Fighting racism doesn’t have anything to do with testicular measurement. Typifying Asians as lacking “gonads” is, unfortunately, both racist and sexist, as the implication is that one must have male genitalia in order to show bravery, and that Asians (presumably male ones) are lacking.

    Recent immigrants naturally tend to be more conservative than established citizens who feel more secure in fighting the status quo, whereas people new to the country lack the kind of security that citizenship affords, and so they tend to keep to themselves. Asian Americans born in the U.S. and who are several generations American are much more likely to speak out against discrimination, because they’re not worried about getting deported just for speaking their mind.

    Furthermore, many Asian cultures revolve around the cultural concept of conforming to society, rather than having society conform to the individual. It may seem alien to the American ideal of a fierce individualism, but regardless of the pros and cons of individualism versus conformity, there are societal benefits associated with not rocking the boat and wanting to fit in: political stability, obedience to authority, lower crime rates, etc.

    Furthermore, with an emphasis on the importance of the nuclear family and showing deference and respect to one’s elders, particularly one’s own parents, many Asians may be reluctant to participate in political activity, which can not only be dangerous but controversial enough to affect one’s employment opportunities, etc. and thus, causing their parents no end of worry which Asian children prefer to avoid.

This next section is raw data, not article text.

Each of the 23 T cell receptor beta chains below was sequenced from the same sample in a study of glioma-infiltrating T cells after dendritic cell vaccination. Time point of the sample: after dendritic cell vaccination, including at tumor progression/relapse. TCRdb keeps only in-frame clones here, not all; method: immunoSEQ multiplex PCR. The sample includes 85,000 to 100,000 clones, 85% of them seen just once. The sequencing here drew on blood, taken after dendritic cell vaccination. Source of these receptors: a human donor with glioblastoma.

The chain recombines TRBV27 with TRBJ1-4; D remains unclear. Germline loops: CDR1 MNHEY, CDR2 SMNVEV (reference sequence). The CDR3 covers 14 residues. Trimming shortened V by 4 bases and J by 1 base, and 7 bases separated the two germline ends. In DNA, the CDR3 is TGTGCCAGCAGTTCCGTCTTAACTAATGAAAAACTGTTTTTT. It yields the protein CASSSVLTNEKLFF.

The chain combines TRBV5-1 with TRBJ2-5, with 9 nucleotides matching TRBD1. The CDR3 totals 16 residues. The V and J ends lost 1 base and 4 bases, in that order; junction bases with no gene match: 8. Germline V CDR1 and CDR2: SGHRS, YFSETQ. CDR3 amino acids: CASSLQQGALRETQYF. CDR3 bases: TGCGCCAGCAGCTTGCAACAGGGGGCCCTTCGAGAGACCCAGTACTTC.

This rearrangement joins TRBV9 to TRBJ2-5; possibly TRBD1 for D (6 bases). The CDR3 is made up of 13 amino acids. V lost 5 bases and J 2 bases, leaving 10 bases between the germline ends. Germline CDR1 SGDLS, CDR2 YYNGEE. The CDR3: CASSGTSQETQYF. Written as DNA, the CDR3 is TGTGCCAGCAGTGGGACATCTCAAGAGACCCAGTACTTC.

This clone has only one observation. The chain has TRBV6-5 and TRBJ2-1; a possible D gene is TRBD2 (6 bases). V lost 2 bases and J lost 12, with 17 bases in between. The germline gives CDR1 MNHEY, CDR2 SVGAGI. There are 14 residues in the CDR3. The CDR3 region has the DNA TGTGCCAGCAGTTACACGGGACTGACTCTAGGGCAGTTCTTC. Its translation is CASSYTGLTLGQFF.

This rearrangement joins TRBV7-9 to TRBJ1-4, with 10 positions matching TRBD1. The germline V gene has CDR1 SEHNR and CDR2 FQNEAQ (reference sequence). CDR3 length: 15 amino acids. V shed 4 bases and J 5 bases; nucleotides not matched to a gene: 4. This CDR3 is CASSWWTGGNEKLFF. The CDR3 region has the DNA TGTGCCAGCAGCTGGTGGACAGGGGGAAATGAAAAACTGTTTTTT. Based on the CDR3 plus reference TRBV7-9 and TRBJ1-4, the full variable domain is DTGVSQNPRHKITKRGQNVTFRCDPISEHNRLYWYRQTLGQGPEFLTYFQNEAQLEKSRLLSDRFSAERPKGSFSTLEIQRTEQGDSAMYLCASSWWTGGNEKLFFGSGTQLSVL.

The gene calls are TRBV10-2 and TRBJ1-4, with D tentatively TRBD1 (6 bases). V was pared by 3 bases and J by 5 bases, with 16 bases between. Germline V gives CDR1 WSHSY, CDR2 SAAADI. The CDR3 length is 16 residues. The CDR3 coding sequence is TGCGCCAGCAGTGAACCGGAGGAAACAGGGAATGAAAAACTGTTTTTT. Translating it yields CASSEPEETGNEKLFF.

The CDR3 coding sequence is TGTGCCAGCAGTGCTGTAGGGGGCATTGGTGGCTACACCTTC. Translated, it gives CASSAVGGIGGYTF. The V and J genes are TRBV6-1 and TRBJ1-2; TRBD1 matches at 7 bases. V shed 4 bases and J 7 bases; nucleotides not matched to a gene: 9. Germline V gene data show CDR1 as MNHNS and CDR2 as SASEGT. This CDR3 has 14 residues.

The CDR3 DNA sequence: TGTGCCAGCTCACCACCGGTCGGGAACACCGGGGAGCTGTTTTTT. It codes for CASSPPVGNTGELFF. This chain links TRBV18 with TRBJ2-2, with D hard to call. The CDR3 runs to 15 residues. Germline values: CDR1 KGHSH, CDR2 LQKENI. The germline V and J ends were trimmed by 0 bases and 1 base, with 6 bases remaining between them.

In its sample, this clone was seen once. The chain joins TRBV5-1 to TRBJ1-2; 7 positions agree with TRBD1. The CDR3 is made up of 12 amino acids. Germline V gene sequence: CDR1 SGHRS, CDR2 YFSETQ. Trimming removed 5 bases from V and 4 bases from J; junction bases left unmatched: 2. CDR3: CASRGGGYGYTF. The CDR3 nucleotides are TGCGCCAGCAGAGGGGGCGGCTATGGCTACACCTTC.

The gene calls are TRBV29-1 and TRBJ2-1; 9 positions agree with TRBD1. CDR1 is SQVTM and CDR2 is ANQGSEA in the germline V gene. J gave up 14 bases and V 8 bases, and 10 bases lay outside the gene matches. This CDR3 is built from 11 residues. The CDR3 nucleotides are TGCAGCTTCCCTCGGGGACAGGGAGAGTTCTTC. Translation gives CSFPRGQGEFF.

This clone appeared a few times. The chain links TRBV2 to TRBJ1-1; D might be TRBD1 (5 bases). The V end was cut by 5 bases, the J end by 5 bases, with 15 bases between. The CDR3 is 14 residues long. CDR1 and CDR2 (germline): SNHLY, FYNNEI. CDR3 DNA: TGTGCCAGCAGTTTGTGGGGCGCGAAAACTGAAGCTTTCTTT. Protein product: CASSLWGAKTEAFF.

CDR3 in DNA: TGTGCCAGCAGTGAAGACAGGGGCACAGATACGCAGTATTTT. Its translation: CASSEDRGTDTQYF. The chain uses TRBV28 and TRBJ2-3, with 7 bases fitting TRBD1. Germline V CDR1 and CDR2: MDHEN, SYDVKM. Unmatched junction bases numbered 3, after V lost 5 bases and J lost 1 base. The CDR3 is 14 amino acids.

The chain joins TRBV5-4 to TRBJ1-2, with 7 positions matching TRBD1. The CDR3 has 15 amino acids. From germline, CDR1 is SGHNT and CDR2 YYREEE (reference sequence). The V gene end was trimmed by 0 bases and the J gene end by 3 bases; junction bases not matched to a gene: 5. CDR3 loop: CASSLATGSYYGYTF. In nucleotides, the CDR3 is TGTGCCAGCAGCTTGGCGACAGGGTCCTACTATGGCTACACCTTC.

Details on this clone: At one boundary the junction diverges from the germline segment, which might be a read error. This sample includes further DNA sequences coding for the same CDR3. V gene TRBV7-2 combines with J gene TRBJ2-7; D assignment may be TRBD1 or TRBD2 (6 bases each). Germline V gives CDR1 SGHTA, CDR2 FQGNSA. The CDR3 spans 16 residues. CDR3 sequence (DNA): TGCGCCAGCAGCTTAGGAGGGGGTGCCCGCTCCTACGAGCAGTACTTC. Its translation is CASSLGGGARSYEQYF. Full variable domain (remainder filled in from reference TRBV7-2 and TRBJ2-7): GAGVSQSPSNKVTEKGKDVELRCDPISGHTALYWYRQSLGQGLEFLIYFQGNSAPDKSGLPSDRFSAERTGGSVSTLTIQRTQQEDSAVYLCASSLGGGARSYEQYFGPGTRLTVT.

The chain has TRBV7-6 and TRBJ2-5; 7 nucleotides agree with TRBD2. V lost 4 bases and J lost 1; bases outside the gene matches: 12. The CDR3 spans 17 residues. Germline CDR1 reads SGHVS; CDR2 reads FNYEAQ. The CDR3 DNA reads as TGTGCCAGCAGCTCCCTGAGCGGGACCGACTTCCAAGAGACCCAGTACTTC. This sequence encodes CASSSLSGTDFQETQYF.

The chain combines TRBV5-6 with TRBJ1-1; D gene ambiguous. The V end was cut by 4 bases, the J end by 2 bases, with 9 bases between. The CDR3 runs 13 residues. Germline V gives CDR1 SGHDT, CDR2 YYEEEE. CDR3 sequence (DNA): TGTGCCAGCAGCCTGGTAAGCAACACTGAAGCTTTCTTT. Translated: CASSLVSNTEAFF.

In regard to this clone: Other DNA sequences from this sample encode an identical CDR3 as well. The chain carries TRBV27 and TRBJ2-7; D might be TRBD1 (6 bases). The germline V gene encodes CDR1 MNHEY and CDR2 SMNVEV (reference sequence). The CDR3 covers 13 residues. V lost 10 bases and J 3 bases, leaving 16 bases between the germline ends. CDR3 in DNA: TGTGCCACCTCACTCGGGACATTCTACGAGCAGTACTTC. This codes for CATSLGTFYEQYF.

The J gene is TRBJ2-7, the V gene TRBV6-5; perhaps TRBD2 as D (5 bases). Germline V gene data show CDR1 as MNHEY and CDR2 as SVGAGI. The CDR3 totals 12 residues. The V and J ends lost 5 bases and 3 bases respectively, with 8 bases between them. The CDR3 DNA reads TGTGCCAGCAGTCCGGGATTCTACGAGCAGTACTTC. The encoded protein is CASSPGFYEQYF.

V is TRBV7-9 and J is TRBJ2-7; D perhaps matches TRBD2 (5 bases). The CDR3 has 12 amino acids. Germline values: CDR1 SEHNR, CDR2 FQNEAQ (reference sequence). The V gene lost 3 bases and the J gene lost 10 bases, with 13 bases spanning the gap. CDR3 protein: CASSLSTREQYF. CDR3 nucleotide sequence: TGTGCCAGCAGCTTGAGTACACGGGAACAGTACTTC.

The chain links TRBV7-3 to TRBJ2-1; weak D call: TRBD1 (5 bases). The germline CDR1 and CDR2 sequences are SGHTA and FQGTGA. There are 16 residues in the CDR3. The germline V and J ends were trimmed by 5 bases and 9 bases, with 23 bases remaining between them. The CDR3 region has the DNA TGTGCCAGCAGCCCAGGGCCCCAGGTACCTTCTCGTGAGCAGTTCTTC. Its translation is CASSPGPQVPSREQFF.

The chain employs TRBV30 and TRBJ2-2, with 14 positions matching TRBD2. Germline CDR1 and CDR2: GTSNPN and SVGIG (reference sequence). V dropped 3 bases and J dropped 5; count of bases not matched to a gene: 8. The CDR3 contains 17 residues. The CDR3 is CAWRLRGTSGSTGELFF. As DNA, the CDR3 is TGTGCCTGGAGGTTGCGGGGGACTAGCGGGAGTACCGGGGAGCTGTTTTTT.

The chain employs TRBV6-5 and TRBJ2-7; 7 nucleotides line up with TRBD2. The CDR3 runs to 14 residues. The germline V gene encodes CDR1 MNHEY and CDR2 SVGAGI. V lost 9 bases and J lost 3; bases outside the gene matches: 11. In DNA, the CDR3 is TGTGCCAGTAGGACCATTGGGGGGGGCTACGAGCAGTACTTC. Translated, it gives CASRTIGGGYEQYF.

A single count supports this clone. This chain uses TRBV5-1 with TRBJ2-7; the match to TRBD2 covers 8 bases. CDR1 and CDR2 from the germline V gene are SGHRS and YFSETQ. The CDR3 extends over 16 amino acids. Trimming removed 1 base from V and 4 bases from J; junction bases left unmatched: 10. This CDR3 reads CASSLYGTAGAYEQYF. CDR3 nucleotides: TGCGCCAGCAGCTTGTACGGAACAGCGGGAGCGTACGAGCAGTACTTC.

Of course, I’m not suggesting all Asians are like this, or that they all have these kinds of cultural backgrounds, but they’re things to take into account about Asian Americans before effectively blaming the victim by passing the burden of fighting racism on to those who are oppressed, rather than placing the onus on those who are responsible for perpetuating racism, and moreover have the privilege to actually do something about it.

    And personally, as an Asian Canadian, I’ve been marching in anti-racism, anti-sexism, anti-homophobia, anti-ablism, etc. rallies since I was 16. However, I am a little too prudish to be showing off my bollocks to complete strangers so you’ll have to take my word for it. ;P

    Also, this: http://www.jacl.org/public_policy/documents/An%20Unnoticed%20Struggle.pdf

    and this:
    http://racerelations.about.com/od/historyofracerelations/a/RevisitingtheYellowPowerMovement.htm

  • http://www.myspace.com/krantzstone Krantzstone

    Conflating Asians who were born and raised in their own country with Asian immigrants and/or Asian Americans is not useful, as they aren’t the same culturally. Certainly, there’s an influence, but I would argue that living amongst a wide variety of different peoples from different cultures can as likely breed acceptance and open people’s minds, as it can cause ethnic, racial, cultural, etc. conflicts.

    Asians who were born and raised in their own country have likely never encountered racism (especially not of the Western/North American variety): they may have experienced discrimination if they are an ethnic minority within their own country (much like the Irish did in the UK). Asian immigrants on the other hand have traditionally faced all manner of discrimination in their adopted land (it is an unfortunate part of the immigrant experience), and so are much more likely to be sensitive to racial discrimination because they have experienced it themselves. Ironically, a common experience with anti-Asian racism may have forced Asian immigrants from many different nations and ethnicities who, back home, might have been busy hating each other, to work together against a greater threat and in so doing, sowed the seeds for the kind of Asian American unity that is seen today.

    Because just like English, Scottish, Welsh, Irish (not to mention French, German, Scandinavian, etc.) people are all collectively referred to as ‘white’ or ‘Caucasian’ even if those countries have a historic animosity towards each other, likewise, in North America, all Asians are seen as being, well, ‘Asian’ without really knowing or caring about ethnic, cultural, national, etc. distinctions.